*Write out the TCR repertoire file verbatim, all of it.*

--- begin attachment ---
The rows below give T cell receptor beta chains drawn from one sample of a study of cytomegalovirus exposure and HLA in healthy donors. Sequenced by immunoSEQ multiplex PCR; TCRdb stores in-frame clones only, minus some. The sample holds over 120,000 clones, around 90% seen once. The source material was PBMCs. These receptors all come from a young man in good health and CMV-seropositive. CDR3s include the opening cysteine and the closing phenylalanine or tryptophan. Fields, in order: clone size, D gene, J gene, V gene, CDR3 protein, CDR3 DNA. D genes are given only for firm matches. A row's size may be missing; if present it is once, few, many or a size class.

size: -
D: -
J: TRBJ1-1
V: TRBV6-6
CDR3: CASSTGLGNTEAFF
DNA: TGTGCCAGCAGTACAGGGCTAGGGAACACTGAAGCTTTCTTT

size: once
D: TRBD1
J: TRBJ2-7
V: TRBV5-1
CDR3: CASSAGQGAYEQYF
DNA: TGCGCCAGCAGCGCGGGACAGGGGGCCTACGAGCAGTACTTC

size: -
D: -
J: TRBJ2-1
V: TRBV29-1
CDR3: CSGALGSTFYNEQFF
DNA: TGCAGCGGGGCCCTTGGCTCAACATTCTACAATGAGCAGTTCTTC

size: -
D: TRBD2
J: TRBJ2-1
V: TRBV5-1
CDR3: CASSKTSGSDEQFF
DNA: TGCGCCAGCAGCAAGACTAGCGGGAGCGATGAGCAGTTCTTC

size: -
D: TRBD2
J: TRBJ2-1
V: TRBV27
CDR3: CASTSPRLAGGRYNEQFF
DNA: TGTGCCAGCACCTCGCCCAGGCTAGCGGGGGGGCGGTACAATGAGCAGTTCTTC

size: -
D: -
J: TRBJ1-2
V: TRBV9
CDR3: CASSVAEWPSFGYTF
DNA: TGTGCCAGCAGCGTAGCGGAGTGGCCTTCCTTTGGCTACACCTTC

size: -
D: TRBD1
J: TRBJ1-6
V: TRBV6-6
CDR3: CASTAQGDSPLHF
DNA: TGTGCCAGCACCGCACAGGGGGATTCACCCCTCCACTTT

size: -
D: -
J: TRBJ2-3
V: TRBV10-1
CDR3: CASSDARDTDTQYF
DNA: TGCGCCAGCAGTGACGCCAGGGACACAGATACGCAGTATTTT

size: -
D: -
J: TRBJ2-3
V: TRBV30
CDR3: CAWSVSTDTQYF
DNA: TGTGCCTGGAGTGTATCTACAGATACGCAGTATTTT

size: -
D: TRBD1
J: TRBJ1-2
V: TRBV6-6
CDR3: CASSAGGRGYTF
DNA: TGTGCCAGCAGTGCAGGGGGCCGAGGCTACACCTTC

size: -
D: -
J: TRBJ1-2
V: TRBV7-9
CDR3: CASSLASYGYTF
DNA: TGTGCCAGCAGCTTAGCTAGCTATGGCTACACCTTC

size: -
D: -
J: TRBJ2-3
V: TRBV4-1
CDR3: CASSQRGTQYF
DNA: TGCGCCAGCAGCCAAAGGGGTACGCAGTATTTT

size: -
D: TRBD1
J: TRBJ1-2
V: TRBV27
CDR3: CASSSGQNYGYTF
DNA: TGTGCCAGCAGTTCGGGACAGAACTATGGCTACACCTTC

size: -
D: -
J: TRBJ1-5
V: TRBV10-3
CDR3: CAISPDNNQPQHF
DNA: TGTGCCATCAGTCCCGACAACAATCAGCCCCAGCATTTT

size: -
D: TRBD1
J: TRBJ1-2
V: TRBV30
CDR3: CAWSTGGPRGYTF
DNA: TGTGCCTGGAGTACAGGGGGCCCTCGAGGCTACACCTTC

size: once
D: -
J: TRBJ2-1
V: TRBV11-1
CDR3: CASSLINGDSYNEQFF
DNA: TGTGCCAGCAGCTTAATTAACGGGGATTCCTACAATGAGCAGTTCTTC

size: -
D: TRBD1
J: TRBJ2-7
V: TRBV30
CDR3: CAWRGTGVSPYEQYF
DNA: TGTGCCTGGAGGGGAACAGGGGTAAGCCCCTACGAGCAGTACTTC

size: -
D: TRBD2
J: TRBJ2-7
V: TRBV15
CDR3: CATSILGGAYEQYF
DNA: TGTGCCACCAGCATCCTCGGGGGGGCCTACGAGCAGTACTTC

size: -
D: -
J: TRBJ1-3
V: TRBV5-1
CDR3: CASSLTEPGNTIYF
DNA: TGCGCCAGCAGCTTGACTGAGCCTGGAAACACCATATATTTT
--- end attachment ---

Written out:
The rows below give T cell receptor beta chains drawn from one sample of a study of cytomegalovirus exposure and HLA in healthy donors. Sequenced by immunoSEQ multiplex PCR; TCRdb stores in-frame clones only, minus some. The sample holds over 120,000 clones, around 90% seen once. The source material was PBMCs. These receptors all come from a young man in good health and CMV-seropositive. CDR3s include the opening cysteine and the closing phenylalanine or tryptophan. Fields, in order: clone size, D gene, J gene, V gene, CDR3 protein, CDR3 DNA. D genes are given only for firm matches. A row's size may be missing; if present it is once, few, many or a size class.

size: -
D: -
J: TRBJ1-1
V: TRBV6-6
CDR3: CASSTGLGNTEAFF
DNA: TGTGCCAGCAGTACAGGGCTAGGGAACACTGAAGCTTTCTTT

size: once
D: TRBD1
J: TRBJ2-7
V: TRBV5-1
CDR3: CASSAGQGAYEQYF
DNA: TGCGCCAGCAGCGCGGGACAGGGGGCCTACGAGCAGTACTTC

size: -
D: -
J: TRBJ2-1
V: TRBV29-1
CDR3: CSGALGSTFYNEQFF
DNA: TGCAGCGGGGCCCTTGGCTCAACATTCTACAATGAGCAGTTCTTC

size: -
D: TRBD2
J: TRBJ2-1
V: TRBV5-1
CDR3: CASSKTSGSDEQFF
DNA: TGCGCCAGCAGCAAGACTAGCGGGAGCGATGAGCAGTTCTTC

size: -
D: TRBD2
J: TRBJ2-1
V: TRBV27
CDR3: CASTSPRLAGGRYNEQFF
DNA: TGTGCCAGCACCTCGCCCAGGCTAGCGGGGGGGCGGTACAATGAGCAGTTCTTC

size: -
D: -
J: TRBJ1-2
V: TRBV9
CDR3: CASSVAEWPSFGYTF
DNA: TGTGCCAGCAGCGTAGCGGAGTGGCCTTCCTTTGGCTACACCTTC

size: -
D: TRBD1
J: TRBJ1-6
V: TRBV6-6
CDR3: CASTAQGDSPLHF
DNA: TGTGCCAGCACCGCACAGGGGGATTCACCCCTCCACTTT

size: -
D: -
J: TRBJ2-3
V: TRBV10-1
CDR3: CASSDARDTDTQYF
DNA: TGCGCCAGCAGTGACGCCAGGGACACAGATACGCAGTATTTT

size: -
D: -
J: TRBJ2-3
V: TRBV30
CDR3: CAWSVSTDTQYF
DNA: TGTGCCTGGAGTGTATCTACAGATACGCAGTATTTT

size: -
D: TRBD1
J: TRBJ1-2
V: TRBV6-6
CDR3: CASSAGGRGYTF
DNA: TGTGCCAGCAGTGCAGGGGGCCGAGGCTACACCTTC

size: -
D: -
J: TRBJ1-2
V: TRBV7-9
CDR3: CASSLASYGYTF
DNA: TGTGCCAGCAGCTTAGCTAGCTATGGCTACACCTTC

size: -
D: -
J: TRBJ2-3
V: TRBV4-1
CDR3: CASSQRGTQYF
DNA: TGCGCCAGCAGCCAAAGGGGTACGCAGTATTTT

size: -
D: TRBD1
J: TRBJ1-2
V: TRBV27
CDR3: CASSSGQNYGYTF
DNA: TGTGCCAGCAGTTCGGGACAGAACTATGGCTACACCTTC

size: -
D: -
J: TRBJ1-5
V: TRBV10-3
CDR3: CAISPDNNQPQHF
DNA: TGTGCCATCAGTCCCGACAACAATCAGCCCCAGCATTTT

size: -
D: TRBD1
J: TRBJ1-2
V: TRBV30
CDR3: CAWSTGGPRGYTF
DNA: TGTGCCTGGAGTACAGGGGGCCCTCGAGGCTACACCTTC

size: once
D: -
J: TRBJ2-1
V: TRBV11-1
CDR3: CASSLINGDSYNEQFF
DNA: TGTGCCAGCAGCTTAATTAACGGGGATTCCTACAATGAGCAGTTCTTC

size: -
D: TRBD1
J: TRBJ2-7
V: TRBV30
CDR3: CAWRGTGVSPYEQYF
DNA: TGTGCCTGGAGGGGAACAGGGGTAAGCCCCTACGAGCAGTACTTC

size: -
D: TRBD2
J: TRBJ2-7
V: TRBV15
CDR3: CATSILGGAYEQYF
DNA: TGTGCCACCAGCATCCTCGGGGGGGCCTACGAGCAGTACTTC

size: -
D: -
J: TRBJ1-3
V: TRBV5-1
CDR3: CASSLTEPGNTIYF
DNA: TGCGCCAGCAGCTTGACTGAGCCTGGAAACACCATATATTTT